r179736 - [analyzer] Tweak getDerefExpr more to track DeclRefExprs to references.

Jordan Rose jordan_rose at apple.com
Wed Apr 17 18:43:43 PDT 2013

On Apr 17, 2013, at 18:35 , David Blaikie <dblaikie at gmail.com> wrote:

> On Wed, Apr 17, 2013 at 6:14 PM, Jordan Rose <jordan_rose at apple.com> wrote:
>> On Apr 17, 2013, at 17:15 , Anna Zaks <ganna at apple.com> wrote:
>> +  // This is not valid C++; dynamic_cast with a reference type will throw
>> an
>> +  // exception if the pointer does not match the expected type. However,
>> our
>> +  // implementation of dynamic_cast will pass through a null pointer...or a
>> +  // "null reference"! So this branch is actually possible.
>> +  if (&val == 0) { //expected-note {{Assuming pointer value is null}}
>> I know this is just a test, but the comment is bogus. Instead it's something
>> like this:
>> // This is not valid C++; if 'ptr' were null, creating 'ref' would be
>> illegal.
>> // However, this is not checked at runtime, so this branch is actually
>> possible.
> Shouldn't the SA just be diagnosing the initialization of the
> reference 'val' as problematic, rather than the later use? The code is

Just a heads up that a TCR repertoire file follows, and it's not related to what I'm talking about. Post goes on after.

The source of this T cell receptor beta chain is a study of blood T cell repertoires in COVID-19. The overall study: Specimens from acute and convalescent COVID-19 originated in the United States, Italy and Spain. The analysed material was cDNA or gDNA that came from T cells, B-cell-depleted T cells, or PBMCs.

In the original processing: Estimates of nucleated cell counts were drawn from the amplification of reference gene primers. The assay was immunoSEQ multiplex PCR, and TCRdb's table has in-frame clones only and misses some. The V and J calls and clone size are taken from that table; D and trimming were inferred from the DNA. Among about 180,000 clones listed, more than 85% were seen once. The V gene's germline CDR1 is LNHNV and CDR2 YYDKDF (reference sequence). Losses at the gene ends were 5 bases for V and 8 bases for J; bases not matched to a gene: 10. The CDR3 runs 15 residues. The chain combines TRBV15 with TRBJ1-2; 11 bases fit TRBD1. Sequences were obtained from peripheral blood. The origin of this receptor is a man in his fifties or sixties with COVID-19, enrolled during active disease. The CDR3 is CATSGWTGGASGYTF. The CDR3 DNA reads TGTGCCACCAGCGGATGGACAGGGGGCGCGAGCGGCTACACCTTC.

> UB because of that reference initialization.

Yes and no. We actually tried forbidding the creation of null lvalues for a while, but it turned out that not only does that seem to be legal, people actually use it to implement a homegrown 'offsetof'.

The next problem here is that we don't actually find out that the pointer is null until the if-case. At this point the reference has already been defined, and whatever path we've taken to get to the purported null dereference might have relied on using the reference. Even if we realized there was a problem, it could be difficult to report it in a sensible way.

What we could do is check the reference at initialization time in UndefinedAssignmentChecker, like we do for return values (ReturnUndefChecker) and function parameters (CallAndMessageChecker). At this point, if we can't prove a pointer is null (to warn about it), we'd just assume it's non-null.

We've discussed this before, and I think we decided against it because people do make this mistake, and strictly following the C++ standard here would cause us not to warn about it at all. (Most compilers do not insert runtime checks for this undefined behavior.) The ideal case would be to make the assumption at bind time, and then show that the branch is dead, but the analyzer doesn't currently have a good way to assert that something is true on all paths, rather than just some path...which is critical for dead-code checking.

Anyway, yes, it's less than ideal, but until we reach the better solution we should do a good job with what we have.
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